Do You Need a Sleeping Pad for Camping?  (Yes, Here’s Why)

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Camping is undoubtedly a great outdoor activity for you to take part in with family and friends.

However, there are some necessary items when camping that will make your experience even better – a sleeping pad being one of them.

While it is not essential that you have a sleeping pad while camping, having one with you will certainly make you more comfortable and insulated from the elements. In emergency situations, sleeping pads can also come in handy as first aid equipment.

If you are thinking about going camping and are wondering about sleeping pads, this article is for you.

I will aim to provide you with a broad range of information about sleeping pads so that you can make an educated decision on what kind of equipment you want for your camping adventures. In this article, I will cover:

  • Why you need a sleeping pad for camping
  • Types of sleeping pads
  • Factors to consider when choosing a sleeping pad
  • Alternatives to a sleeping pad.

Let’s get into it!

Why Do You Need A Sleeping Pad For Camping?

Looking out from inside of car while camping with a dog sleeping at a person's feet.

As mentioned above, a sleeping pad is an essential piece of equipment when you go camping. It’s important to know why so that you can avoid certain unfavorable situations!

First of all, a sleeping pad keeps you more comfortable and simply facilitates a better night’s sleep by adding extra cushioning and support to potentially uneven ground. We all know the difference that a good night’s rest can make!

Hypothermia is one of the leading causes of first aid incidents in the outdoors. 

Being prepared for the conditions will reduce this risk, and a sleeping mat will keep you insulated from the ground – helping you to stay warm during the night.

When sleeping directly on the ground, heat transfer takes place. Warmth leaches into the ground, leaving you very cold and unable to warm up. 

A sleeping pad acts as a barrier between the ground and your body, reducing heat transfer to keep you warmer.

Sleeping pads also have a range of extra uses which can come in handy. If you have a durable mat, it can also be a great changing mat – the perfect seat to keep you dry while you swap socks!

Lastly, another alternative use of a sleeping pad is in outdoor first aid situations. A sleeping pad can be used to fan a patient with heat stroke or to wrap up and warm a hypothermic patient. 

It can also act as a splint, providing rigidity for a broken leg or arm.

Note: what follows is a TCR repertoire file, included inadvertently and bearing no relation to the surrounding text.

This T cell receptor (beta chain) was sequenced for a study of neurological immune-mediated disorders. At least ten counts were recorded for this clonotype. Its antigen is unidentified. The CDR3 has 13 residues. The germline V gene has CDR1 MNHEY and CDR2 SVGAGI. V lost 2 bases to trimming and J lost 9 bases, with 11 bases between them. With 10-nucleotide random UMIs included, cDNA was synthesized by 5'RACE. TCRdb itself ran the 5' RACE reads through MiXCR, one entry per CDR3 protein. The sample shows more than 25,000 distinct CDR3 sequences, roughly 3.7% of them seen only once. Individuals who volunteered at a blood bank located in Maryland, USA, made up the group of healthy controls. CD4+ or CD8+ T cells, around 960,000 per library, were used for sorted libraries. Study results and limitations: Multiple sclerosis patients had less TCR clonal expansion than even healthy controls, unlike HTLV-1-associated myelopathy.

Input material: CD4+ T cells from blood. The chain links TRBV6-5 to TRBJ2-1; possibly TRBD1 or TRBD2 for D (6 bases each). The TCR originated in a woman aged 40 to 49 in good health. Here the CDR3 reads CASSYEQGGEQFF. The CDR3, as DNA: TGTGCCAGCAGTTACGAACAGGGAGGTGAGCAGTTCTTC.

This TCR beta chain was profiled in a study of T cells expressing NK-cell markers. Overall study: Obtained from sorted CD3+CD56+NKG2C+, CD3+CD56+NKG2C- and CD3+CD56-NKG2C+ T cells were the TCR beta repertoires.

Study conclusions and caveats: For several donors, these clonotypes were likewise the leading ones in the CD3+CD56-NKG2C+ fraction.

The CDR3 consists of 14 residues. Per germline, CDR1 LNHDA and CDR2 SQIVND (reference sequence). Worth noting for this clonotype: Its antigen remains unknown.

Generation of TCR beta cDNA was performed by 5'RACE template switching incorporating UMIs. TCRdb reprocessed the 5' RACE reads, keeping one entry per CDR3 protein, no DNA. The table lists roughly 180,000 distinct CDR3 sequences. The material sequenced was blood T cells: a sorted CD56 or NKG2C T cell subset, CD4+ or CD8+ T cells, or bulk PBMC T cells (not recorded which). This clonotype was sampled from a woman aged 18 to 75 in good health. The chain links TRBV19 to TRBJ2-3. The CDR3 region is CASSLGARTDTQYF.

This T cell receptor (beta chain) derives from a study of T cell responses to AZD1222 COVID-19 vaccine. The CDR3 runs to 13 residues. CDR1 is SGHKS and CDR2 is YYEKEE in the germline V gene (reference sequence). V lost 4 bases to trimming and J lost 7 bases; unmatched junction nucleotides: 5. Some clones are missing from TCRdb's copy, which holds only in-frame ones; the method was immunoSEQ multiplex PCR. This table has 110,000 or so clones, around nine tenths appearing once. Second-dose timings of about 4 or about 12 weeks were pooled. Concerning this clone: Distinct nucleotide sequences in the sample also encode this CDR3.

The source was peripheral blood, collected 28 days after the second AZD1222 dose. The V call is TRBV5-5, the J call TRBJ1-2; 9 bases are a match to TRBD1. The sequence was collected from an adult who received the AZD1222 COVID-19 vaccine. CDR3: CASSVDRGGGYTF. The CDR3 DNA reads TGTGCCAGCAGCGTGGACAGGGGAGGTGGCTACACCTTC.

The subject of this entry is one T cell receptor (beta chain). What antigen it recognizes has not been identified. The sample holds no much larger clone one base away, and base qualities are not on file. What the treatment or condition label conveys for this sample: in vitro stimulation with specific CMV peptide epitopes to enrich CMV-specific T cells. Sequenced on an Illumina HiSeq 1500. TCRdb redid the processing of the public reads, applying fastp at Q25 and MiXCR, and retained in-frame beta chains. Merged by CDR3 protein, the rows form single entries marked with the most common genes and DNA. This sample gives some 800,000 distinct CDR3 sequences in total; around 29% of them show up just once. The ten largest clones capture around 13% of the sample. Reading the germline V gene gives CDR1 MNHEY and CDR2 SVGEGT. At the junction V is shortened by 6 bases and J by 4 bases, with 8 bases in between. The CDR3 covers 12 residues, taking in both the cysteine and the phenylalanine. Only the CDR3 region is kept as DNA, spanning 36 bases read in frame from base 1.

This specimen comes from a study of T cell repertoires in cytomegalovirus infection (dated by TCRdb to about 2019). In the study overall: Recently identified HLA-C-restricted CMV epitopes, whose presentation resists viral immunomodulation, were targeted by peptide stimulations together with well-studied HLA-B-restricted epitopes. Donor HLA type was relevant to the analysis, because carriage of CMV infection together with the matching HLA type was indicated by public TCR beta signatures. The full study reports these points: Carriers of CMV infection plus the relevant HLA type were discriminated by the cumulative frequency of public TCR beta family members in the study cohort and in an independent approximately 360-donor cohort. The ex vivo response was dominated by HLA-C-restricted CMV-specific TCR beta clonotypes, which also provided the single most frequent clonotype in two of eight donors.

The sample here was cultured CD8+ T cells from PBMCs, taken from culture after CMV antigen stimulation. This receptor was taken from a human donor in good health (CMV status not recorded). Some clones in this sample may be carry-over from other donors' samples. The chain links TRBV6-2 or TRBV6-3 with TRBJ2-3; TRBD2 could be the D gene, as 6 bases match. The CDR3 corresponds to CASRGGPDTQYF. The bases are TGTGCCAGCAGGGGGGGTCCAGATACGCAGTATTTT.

Hopefully, this section has provided some insight into why sleeping pads are absolutely necessary when camping outdoors, as well as their benefits and various uses!

Factors to Consider When Choosing a Sleeping Pad

 We’ve now established that a sleeping pad is a necessary item when camping, but as with any equipment, there are many different styles out there! 

When buying a sleeping pad, there are a few important factors to consider:

Type of trip

The first thing you want to think about is what sort of camping trip you will be doing. 

For example, multi-day hikers will have different sleeping pad needs than someone who is car camping at one spot for a few days. 

Size and shape

Size and shape is also an important factor to think about! Some mats are rectangular, shaped to fit certain body types, or even women-specific. 

You’ll also want to think about the size of the mat when it is packed down and whether this will affect how you transport it. 


Every sleeping pad will have an R rating, which measures the heat flow resistance capacity of the pad. 

If you are planning to do lots of winter camping or spending time in alpine environments, then a sleeping pad with a high R rating is essential it will allow you to retain more heat. 

However, if you are just camping in the midst of summer then you’ll be fine with a mat with a lower R rating. 


Different sleeping pads have different weights; some are super heavy, while others are ultralight!

Again, it’s important to think about the weight when you’re packing and whether having a heavy or light sleeping mat will fit your intended needs. 


The outdoors is a dynamic environment with many hazards. In terms of a sleeping pad, there is the risk that sharp or hard ground may damage the pad. 

Some sleeping pads are more durable than others, so this is something you’ll want to keep in mind especially if you take many camping trips throughout the year.

Inflation method

Some sleeping mats may need to be filled with air before use. There are both self-inflating mats and manually inflating mats, and each has positives and negatives which will be discussed later in this article.